On top of this post, for example, you’ll see links to the ‘Content SEO’, ‘Internal linking’ and ‘Site structure’ tags. We make sure Google understands that the content on those pages is related to the content of this post by adding these links.

Link value

In addition to understanding the relationship between content, Google divides link value between all links on a web page. Often, the homepage of a website has the greatest link value because it has the most backlinks. That link value will be shared between all the links found on that homepage. The link value passed to the following page will be divided between the links on that page, and so on.

Therefore, your newest blog posts will get more link value if you link to them from the homepage, instead of only on the category page. And Google will find new posts quicker if they’re linked to from the homepage.

When you get the concept that links pass their link value on, you’ll understand that more links to a post mean more value. Because Google deems a page that gets lots of valuable links as more important, you’ll increase the chance of that page ranking. 

Setting up an internal linking strategy

Internal links vs external links

Every website consists of internal and external links. Internal links connect pages and posts on your own website and external links connect your pages to other websites. In this post, we’ve focus on internal links and what they mean for SEO. If you want to get more external links pointing to your site, see our posts on link building.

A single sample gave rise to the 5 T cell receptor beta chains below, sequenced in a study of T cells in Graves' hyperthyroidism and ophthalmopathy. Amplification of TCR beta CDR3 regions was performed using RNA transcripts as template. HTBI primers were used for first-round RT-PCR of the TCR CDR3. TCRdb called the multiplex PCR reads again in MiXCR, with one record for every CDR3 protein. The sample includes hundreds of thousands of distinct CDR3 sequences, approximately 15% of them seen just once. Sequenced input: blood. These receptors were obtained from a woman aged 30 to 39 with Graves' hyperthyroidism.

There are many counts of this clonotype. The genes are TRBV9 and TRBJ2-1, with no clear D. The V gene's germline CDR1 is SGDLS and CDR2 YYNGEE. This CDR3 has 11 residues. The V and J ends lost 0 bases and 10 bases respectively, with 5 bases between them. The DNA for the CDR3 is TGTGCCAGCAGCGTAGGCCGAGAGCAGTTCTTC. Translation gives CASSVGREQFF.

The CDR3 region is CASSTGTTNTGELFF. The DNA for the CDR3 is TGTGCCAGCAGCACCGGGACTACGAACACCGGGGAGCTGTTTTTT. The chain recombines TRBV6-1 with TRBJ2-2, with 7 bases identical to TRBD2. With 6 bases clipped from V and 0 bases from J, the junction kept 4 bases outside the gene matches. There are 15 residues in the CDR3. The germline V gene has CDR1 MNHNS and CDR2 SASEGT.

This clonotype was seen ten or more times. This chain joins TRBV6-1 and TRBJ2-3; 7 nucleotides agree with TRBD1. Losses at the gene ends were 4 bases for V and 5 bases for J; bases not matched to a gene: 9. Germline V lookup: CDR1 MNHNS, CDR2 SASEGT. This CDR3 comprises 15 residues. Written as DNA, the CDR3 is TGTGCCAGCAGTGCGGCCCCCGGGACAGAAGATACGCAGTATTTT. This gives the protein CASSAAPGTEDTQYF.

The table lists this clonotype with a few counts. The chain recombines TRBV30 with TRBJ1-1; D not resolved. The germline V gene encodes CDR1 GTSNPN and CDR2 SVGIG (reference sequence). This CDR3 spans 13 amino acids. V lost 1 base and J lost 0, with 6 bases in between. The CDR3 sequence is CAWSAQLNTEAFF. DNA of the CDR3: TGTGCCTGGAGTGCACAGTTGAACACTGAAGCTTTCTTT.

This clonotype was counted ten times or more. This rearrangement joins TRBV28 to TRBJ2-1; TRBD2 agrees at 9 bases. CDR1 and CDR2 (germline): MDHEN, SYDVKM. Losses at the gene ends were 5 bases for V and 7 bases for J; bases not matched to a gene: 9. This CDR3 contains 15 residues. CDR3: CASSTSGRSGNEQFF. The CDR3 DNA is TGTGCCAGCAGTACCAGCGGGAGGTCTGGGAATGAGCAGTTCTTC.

It’s crucial for your site’s SEO to evaluate and improve internal linking strategy on a regular basis. By adding the right internal links you make sure Google understands:

  • the relevance of pages;
  • the relationship between pages;
  • and the value of pages.

First: the ideal structure for your site

We always advise website owners to imagine their website to be a pyramid. On top of it is your homepage, below that there are some sections or categories, and further down there are individual posts and pages (possibly with subcategories in between).

ideal site structure pyramid

If you do it well, your website’s menu should reflect this structure. In our Ultimate guide to site structure you can read how to create the best site structure for your site.

What is your most important content?